Day: July 10, 2009

Trade secrets of a Tycoon

Wisdom from a rich man, third hand but sharp and memorable as your own tattoo.

This article was originally published by Marcus Padley in his ‘The Insider’ Column. I have taken the liberty of reordering the points but otherwise is is unchanged. Thanks Marcus, a quality read as usual. I have added notes in brackets only.

Tough lessons, sometimes brutal, always true. If you do want to be a commercial success, these will certainly help. Then again after reading this you may not be willing to pay the price.

1. Patience is not a virtue – it is a waste of bloody time. Time is the most valuable of commodities and you will fail without it. No one got rich working 9 to 5 and respecting weekends. You can’t build a business 9 to 5. It takes total immersion. Every activity becomes a time-versus-money equation.

2. There is no substitute for making mistakes. Mistakes compress learning. [Some people say you should try to get other people, like your first few employers, to pay for your mistakes, but beware if you make too many you may never have any more employers]

3. Education is paramount. The more you learn the more the lights come on and the more you realise how many other lights are off. Knowing opens doors. And knowing what you don’t know is as important as knowing what you do.

4. You can not do everything yourself. Lucky then that the most valuable and available capital in the whole world is human capital, employees. The willingness of highly capable and educated people to work for a certain rather than variable sum is the most exploitable, available and cheap investment you will ever make. Invest in the markets and you concern yourself with returns of zero to 20 percent per annum and possibly even a loss. Invest in people and your return can be hundreds of per cent. There is simply no better return on capital “employed”.

{Beware governments who create too many barriers to businesses employing and deploying human capital, a poor balance will ultimately destroy the quality of life it was intended to protect.]

5. There is education and there is qualification. Set out in pursuit of a qualification and you will deliver yourself to the corporate sector for exploitation. Set out for an education and you will develop beyond that. To take it to the extreme: Why do exams? You already have everything you need.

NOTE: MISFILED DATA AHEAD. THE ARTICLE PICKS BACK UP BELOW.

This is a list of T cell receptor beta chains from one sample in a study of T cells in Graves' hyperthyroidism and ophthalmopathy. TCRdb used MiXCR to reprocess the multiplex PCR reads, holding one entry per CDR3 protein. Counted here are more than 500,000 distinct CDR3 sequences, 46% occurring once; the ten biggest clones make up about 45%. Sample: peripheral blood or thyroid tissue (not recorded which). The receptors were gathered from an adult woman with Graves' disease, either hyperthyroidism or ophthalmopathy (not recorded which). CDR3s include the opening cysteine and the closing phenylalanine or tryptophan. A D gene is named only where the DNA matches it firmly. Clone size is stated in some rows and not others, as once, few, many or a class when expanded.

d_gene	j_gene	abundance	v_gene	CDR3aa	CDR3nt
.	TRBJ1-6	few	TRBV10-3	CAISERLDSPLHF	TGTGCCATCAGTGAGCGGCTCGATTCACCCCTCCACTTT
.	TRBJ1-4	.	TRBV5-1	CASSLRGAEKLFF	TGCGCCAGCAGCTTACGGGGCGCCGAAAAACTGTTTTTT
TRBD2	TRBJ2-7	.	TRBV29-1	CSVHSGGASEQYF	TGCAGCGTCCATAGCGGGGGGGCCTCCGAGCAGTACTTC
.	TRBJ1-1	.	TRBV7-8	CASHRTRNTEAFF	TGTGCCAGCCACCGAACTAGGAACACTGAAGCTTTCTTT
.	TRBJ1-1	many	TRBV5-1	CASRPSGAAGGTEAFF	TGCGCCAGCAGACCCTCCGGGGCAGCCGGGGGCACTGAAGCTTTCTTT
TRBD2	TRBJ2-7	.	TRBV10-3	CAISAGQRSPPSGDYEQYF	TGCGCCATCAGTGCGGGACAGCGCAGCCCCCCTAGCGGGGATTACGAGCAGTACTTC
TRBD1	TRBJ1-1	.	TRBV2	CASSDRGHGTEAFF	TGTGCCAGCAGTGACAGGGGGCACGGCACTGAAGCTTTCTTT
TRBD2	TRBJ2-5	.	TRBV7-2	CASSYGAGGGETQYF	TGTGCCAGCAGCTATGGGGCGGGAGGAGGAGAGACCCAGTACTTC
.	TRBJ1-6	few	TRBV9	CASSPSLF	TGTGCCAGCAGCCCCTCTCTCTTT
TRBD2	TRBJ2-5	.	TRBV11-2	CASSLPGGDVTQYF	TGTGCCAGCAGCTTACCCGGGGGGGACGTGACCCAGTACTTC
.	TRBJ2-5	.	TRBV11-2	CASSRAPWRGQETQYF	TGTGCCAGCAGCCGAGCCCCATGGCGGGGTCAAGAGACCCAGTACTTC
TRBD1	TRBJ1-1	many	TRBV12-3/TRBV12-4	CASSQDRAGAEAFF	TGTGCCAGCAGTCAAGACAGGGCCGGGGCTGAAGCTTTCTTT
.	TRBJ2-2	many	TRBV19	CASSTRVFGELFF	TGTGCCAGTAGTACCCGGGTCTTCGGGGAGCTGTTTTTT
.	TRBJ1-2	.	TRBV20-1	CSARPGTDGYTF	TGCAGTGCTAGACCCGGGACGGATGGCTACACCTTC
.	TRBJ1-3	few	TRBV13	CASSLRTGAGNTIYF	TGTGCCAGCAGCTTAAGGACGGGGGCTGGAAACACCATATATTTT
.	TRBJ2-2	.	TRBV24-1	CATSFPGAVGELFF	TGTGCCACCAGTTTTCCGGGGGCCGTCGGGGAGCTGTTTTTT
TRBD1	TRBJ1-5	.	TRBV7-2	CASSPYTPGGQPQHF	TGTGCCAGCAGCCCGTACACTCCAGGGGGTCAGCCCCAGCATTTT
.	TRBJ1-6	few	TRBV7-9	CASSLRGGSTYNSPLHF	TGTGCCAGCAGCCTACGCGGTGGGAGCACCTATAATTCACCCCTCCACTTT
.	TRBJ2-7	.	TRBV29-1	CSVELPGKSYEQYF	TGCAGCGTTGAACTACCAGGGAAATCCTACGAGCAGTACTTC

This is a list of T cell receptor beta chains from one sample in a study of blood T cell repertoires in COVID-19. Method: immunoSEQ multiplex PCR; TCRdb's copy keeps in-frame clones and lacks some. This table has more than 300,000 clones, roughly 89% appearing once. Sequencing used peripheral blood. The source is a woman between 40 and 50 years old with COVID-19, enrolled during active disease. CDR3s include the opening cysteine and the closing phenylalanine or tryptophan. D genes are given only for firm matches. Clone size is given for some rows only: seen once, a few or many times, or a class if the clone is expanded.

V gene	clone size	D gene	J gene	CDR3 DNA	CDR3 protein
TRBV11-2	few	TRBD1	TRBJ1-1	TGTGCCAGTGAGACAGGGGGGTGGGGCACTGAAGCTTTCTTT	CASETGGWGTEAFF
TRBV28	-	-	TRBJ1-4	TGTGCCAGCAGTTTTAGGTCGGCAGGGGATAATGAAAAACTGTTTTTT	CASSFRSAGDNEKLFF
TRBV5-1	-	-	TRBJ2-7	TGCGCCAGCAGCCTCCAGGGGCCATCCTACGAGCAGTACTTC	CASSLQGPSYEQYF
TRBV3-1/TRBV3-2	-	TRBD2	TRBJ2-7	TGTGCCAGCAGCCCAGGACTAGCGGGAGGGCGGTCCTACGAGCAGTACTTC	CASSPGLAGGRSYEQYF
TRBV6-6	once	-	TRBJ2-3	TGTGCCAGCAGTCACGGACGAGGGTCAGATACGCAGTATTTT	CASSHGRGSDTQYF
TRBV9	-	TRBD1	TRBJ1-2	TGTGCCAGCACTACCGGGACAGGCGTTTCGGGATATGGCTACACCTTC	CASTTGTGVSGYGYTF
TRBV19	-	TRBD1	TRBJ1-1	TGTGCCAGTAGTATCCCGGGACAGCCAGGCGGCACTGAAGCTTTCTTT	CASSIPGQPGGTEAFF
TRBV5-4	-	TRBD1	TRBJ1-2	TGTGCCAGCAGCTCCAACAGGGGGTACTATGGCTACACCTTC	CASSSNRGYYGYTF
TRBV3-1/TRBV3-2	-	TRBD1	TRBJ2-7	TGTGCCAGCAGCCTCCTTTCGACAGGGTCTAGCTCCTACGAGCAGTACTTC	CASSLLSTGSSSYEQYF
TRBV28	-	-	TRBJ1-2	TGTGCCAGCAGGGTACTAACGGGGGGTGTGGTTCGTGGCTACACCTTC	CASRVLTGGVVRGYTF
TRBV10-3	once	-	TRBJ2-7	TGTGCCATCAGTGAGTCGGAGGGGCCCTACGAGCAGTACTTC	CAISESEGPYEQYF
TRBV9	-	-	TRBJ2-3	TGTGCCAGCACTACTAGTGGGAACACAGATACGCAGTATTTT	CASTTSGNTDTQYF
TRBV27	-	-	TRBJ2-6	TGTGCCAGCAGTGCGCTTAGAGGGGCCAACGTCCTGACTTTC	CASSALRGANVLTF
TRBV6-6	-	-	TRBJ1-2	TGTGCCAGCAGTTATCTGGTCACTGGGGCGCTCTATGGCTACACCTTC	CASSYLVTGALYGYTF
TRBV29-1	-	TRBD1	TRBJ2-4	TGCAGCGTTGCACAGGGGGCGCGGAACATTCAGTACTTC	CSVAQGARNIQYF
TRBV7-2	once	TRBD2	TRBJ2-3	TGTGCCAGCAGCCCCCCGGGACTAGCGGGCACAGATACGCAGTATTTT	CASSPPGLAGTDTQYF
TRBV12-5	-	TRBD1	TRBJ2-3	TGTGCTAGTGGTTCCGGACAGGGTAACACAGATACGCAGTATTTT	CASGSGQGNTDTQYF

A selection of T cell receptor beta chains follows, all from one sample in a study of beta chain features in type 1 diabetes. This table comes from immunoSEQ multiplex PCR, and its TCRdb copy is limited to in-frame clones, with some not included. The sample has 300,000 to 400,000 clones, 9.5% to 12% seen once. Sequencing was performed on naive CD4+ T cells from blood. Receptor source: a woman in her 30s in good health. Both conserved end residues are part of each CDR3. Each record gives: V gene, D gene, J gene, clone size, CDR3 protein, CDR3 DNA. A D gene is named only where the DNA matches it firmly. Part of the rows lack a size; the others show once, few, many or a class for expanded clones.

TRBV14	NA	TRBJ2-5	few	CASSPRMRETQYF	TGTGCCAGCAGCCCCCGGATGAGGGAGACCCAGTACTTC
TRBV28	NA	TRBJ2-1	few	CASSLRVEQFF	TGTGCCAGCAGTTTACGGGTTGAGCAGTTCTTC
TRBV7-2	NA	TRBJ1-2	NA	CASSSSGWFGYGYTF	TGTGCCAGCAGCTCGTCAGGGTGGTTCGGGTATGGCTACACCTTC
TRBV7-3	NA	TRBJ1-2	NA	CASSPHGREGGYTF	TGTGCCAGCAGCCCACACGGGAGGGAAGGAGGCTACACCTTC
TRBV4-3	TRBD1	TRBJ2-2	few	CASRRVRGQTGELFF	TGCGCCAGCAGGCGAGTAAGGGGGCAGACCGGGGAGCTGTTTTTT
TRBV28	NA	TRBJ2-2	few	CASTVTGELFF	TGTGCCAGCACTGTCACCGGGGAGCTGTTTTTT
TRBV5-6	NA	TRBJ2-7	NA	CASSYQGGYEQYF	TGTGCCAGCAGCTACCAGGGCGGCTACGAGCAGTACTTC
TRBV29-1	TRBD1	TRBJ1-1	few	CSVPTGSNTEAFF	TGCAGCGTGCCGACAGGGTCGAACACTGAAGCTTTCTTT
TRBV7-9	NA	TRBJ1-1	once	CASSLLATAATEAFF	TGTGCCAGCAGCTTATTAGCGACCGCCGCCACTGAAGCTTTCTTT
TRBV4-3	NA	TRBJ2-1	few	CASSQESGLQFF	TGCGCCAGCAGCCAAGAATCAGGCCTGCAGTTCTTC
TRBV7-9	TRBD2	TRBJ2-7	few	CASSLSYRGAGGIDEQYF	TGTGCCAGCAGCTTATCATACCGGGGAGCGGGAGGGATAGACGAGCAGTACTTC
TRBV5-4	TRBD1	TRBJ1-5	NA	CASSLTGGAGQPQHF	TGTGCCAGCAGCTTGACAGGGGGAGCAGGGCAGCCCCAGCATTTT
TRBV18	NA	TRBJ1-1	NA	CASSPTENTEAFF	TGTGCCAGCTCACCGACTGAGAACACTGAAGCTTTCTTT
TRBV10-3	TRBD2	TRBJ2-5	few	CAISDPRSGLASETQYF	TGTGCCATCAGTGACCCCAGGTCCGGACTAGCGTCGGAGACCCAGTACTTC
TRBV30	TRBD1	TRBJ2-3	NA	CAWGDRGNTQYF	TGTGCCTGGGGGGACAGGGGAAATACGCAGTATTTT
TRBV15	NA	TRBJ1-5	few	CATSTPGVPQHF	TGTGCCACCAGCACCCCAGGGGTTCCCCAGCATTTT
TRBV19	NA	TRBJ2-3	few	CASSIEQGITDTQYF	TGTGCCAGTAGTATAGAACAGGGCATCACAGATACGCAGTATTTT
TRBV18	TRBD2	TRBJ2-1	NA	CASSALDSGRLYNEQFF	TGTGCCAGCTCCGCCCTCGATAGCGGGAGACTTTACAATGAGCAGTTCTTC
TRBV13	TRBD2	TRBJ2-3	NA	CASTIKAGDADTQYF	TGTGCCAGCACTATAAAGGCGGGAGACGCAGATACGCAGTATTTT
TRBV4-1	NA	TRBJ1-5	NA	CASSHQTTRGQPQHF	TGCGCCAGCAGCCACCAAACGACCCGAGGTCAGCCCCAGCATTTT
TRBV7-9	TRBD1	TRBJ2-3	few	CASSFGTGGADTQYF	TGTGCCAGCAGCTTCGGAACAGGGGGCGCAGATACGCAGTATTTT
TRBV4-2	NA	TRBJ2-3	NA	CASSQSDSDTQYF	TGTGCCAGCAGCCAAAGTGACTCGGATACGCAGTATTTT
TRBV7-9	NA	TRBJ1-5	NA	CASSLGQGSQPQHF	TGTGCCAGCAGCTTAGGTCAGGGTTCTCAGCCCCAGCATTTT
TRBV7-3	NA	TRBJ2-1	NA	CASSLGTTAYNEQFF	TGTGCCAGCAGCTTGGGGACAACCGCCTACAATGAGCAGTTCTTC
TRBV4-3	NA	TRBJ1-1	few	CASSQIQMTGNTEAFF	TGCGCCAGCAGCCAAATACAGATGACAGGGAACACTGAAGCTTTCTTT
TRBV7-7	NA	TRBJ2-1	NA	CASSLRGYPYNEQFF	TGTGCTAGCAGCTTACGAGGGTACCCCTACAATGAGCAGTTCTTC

[Qualifications are valuable mans of benchmarking but take care to see beyond them when identifying talent for your business].

6. Starting with nothing is good. Who is the better competitor – someone fat and comfortable or someone lean and hungry, someone driven, focused, bold and prepared to take risks?

7. Debt is king. You’ll never [?] make big money without it. Do not be afraid of debt. Liabilities drive you too the most herculean of efforts. [Debt can be of course be non-monetary obligations, moral and otherwise].

8. Think beyond the square. Set an unachievable goal. Shoot for the stars and hit the moon. Pictures of Porsches on the ridge. All that sort of stuff. [Start a movement not a business some commentators would say. The key is make your motivation and goal as large as possible and only limited by your imagination.]

9. Growing a business organically will only ever achieve incremental returns. Take the big steps and the little steps will look after themselves [?]. there is more money made is a room [e.g. investment bank trading room] in an hour than is made in a factory every day.

10. Your business [model] has to be scaleable. You cannot make exponential money without exponential growth. A pop star making an album is a scaleable business and why pop stars are rich. After 100 years in the game Morgan cars are still in the same factory and have a waiting list. They don’t sell cars they ration them The business is not scaleable.

Easy isn’t it? So, do you still want to be rich?

Share your secrets with others by commenting below.